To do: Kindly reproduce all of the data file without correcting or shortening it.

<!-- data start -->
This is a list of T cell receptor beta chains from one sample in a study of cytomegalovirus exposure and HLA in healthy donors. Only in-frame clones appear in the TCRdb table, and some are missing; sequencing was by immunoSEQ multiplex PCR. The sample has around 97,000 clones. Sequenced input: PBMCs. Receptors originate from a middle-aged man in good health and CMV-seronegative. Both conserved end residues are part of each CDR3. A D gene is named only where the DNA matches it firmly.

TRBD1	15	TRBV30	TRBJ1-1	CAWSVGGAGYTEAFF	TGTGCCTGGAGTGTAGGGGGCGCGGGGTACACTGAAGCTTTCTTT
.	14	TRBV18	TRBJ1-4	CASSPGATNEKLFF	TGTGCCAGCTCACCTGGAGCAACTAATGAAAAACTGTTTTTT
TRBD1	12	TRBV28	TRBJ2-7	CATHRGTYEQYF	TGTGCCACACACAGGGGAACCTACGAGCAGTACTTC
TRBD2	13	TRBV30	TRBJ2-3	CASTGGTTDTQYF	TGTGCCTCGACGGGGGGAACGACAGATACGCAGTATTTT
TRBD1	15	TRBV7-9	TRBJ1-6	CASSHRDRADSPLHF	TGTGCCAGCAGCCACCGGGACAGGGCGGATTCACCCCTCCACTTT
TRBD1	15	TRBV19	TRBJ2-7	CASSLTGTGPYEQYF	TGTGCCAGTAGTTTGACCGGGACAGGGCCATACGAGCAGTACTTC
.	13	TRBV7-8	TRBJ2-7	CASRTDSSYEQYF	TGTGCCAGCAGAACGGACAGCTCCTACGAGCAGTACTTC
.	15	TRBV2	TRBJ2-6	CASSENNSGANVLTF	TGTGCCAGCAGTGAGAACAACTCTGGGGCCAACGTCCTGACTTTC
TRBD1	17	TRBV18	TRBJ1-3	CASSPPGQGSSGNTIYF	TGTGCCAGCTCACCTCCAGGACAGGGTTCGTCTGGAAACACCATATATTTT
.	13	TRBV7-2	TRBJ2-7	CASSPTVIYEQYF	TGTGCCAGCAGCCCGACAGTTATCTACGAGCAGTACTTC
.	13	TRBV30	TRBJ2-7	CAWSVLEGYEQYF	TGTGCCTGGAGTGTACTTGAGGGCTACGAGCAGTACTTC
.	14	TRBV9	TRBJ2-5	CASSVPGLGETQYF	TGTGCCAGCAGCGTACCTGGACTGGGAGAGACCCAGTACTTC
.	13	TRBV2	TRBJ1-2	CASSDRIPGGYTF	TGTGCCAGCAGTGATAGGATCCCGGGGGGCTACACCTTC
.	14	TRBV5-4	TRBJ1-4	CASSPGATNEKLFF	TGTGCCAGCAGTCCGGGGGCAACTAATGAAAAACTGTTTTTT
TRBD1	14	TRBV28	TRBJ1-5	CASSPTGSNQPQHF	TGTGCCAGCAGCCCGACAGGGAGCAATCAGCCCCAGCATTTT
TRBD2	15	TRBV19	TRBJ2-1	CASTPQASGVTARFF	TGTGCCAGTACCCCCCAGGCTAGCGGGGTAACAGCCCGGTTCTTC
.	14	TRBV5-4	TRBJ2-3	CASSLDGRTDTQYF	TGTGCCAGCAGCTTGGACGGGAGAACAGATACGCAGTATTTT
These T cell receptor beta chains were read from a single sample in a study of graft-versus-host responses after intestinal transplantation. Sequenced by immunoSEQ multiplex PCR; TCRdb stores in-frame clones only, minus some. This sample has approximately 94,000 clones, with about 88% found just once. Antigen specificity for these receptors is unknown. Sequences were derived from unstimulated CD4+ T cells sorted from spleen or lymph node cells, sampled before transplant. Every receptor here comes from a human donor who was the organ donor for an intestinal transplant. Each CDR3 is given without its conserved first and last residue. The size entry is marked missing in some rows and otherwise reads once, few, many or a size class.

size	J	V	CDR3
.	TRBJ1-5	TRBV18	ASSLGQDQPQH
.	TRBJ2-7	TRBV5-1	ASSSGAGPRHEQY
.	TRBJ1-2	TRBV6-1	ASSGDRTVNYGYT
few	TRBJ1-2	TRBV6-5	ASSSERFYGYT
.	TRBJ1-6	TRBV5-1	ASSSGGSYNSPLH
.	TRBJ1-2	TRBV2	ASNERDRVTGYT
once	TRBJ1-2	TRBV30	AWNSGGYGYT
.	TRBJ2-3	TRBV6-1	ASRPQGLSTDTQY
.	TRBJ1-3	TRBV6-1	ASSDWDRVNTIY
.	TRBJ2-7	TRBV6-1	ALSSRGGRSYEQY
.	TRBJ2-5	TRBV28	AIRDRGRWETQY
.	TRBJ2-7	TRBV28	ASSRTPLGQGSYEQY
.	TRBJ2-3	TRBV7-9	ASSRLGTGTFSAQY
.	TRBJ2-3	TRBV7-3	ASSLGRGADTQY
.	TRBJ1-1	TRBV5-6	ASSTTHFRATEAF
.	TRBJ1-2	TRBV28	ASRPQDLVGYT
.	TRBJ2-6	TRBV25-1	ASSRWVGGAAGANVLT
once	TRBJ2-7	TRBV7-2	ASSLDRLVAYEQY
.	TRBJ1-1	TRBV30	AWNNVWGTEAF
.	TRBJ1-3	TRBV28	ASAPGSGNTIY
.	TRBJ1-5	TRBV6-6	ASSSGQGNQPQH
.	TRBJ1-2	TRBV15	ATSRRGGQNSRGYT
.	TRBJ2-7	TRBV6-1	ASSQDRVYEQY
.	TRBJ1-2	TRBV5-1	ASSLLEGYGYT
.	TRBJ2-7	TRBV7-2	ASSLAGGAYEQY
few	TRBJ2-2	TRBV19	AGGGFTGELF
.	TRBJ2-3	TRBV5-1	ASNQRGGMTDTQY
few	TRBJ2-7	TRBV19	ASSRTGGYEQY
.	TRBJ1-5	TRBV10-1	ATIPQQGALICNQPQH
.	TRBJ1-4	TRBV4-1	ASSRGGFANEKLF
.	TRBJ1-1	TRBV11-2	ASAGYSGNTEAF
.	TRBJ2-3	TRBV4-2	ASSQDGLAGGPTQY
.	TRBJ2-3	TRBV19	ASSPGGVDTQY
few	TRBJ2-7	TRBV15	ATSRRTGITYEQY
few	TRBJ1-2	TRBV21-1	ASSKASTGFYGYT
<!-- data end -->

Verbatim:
This is a list of T cell receptor beta chains from one sample in a study of cytomegalovirus exposure and HLA in healthy donors. Only in-frame clones appear in the TCRdb table, and some are missing; sequencing was by immunoSEQ multiplex PCR. The sample has around 97,000 clones. Sequenced input: PBMCs. Receptors originate from a middle-aged man in good health and CMV-seronegative. Both conserved end residues are part of each CDR3. A D gene is named only where the DNA matches it firmly.

TRBD1	15	TRBV30	TRBJ1-1	CAWSVGGAGYTEAFF	TGTGCCTGGAGTGTAGGGGGCGCGGGGTACACTGAAGCTTTCTTT
.	14	TRBV18	TRBJ1-4	CASSPGATNEKLFF	TGTGCCAGCTCACCTGGAGCAACTAATGAAAAACTGTTTTTT
TRBD1	12	TRBV28	TRBJ2-7	CATHRGTYEQYF	TGTGCCACACACAGGGGAACCTACGAGCAGTACTTC
TRBD2	13	TRBV30	TRBJ2-3	CASTGGTTDTQYF	TGTGCCTCGACGGGGGGAACGACAGATACGCAGTATTTT
TRBD1	15	TRBV7-9	TRBJ1-6	CASSHRDRADSPLHF	TGTGCCAGCAGCCACCGGGACAGGGCGGATTCACCCCTCCACTTT
TRBD1	15	TRBV19	TRBJ2-7	CASSLTGTGPYEQYF	TGTGCCAGTAGTTTGACCGGGACAGGGCCATACGAGCAGTACTTC
.	13	TRBV7-8	TRBJ2-7	CASRTDSSYEQYF	TGTGCCAGCAGAACGGACAGCTCCTACGAGCAGTACTTC
.	15	TRBV2	TRBJ2-6	CASSENNSGANVLTF	TGTGCCAGCAGTGAGAACAACTCTGGGGCCAACGTCCTGACTTTC
TRBD1	17	TRBV18	TRBJ1-3	CASSPPGQGSSGNTIYF	TGTGCCAGCTCACCTCCAGGACAGGGTTCGTCTGGAAACACCATATATTTT
.	13	TRBV7-2	TRBJ2-7	CASSPTVIYEQYF	TGTGCCAGCAGCCCGACAGTTATCTACGAGCAGTACTTC
.	13	TRBV30	TRBJ2-7	CAWSVLEGYEQYF	TGTGCCTGGAGTGTACTTGAGGGCTACGAGCAGTACTTC
.	14	TRBV9	TRBJ2-5	CASSVPGLGETQYF	TGTGCCAGCAGCGTACCTGGACTGGGAGAGACCCAGTACTTC
.	13	TRBV2	TRBJ1-2	CASSDRIPGGYTF	TGTGCCAGCAGTGATAGGATCCCGGGGGGCTACACCTTC
.	14	TRBV5-4	TRBJ1-4	CASSPGATNEKLFF	TGTGCCAGCAGTCCGGGGGCAACTAATGAAAAACTGTTTTTT
TRBD1	14	TRBV28	TRBJ1-5	CASSPTGSNQPQHF	TGTGCCAGCAGCCCGACAGGGAGCAATCAGCCCCAGCATTTT
TRBD2	15	TRBV19	TRBJ2-1	CASTPQASGVTARFF	TGTGCCAGTACCCCCCAGGCTAGCGGGGTAACAGCCCGGTTCTTC
.	14	TRBV5-4	TRBJ2-3	CASSLDGRTDTQYF	TGTGCCAGCAGCTTGGACGGGAGAACAGATACGCAGTATTTT
These T cell receptor beta chains were read from a single sample in a study of graft-versus-host responses after intestinal transplantation. Sequenced by immunoSEQ multiplex PCR; TCRdb stores in-frame clones only, minus some. This sample has approximately 94,000 clones, with about 88% found just once. Antigen specificity for these receptors is unknown. Sequences were derived from unstimulated CD4+ T cells sorted from spleen or lymph node cells, sampled before transplant. Every receptor here comes from a human donor who was the organ donor for an intestinal transplant. Each CDR3 is given without its conserved first and last residue. The size entry is marked missing in some rows and otherwise reads once, few, many or a size class.

size	J	V	CDR3
.	TRBJ1-5	TRBV18	ASSLGQDQPQH
.	TRBJ2-7	TRBV5-1	ASSSGAGPRHEQY
.	TRBJ1-2	TRBV6-1	ASSGDRTVNYGYT
few	TRBJ1-2	TRBV6-5	ASSSERFYGYT
.	TRBJ1-6	TRBV5-1	ASSSGGSYNSPLH
.	TRBJ1-2	TRBV2	ASNERDRVTGYT
once	TRBJ1-2	TRBV30	AWNSGGYGYT
.	TRBJ2-3	TRBV6-1	ASRPQGLSTDTQY
.	TRBJ1-3	TRBV6-1	ASSDWDRVNTIY
.	TRBJ2-7	TRBV6-1	ALSSRGGRSYEQY
.	TRBJ2-5	TRBV28	AIRDRGRWETQY
.	TRBJ2-7	TRBV28	ASSRTPLGQGSYEQY
.	TRBJ2-3	TRBV7-9	ASSRLGTGTFSAQY
.	TRBJ2-3	TRBV7-3	ASSLGRGADTQY
.	TRBJ1-1	TRBV5-6	ASSTTHFRATEAF
.	TRBJ1-2	TRBV28	ASRPQDLVGYT
.	TRBJ2-6	TRBV25-1	ASSRWVGGAAGANVLT
once	TRBJ2-7	TRBV7-2	ASSLDRLVAYEQY
.	TRBJ1-1	TRBV30	AWNNVWGTEAF
.	TRBJ1-3	TRBV28	ASAPGSGNTIY
.	TRBJ1-5	TRBV6-6	ASSSGQGNQPQH
.	TRBJ1-2	TRBV15	ATSRRGGQNSRGYT
.	TRBJ2-7	TRBV6-1	ASSQDRVYEQY
.	TRBJ1-2	TRBV5-1	ASSLLEGYGYT
.	TRBJ2-7	TRBV7-2	ASSLAGGAYEQY
few	TRBJ2-2	TRBV19	AGGGFTGELF
.	TRBJ2-3	TRBV5-1	ASNQRGGMTDTQY
few	TRBJ2-7	TRBV19	ASSRTGGYEQY
.	TRBJ1-5	TRBV10-1	ATIPQQGALICNQPQH
.	TRBJ1-4	TRBV4-1	ASSRGGFANEKLF
.	TRBJ1-1	TRBV11-2	ASAGYSGNTEAF
.	TRBJ2-3	TRBV4-2	ASSQDGLAGGPTQY
.	TRBJ2-3	TRBV19	ASSPGGVDTQY
few	TRBJ2-7	TRBV15	ATSRRTGITYEQY
few	TRBJ1-2	TRBV21-1	ASSKASTGFYGYT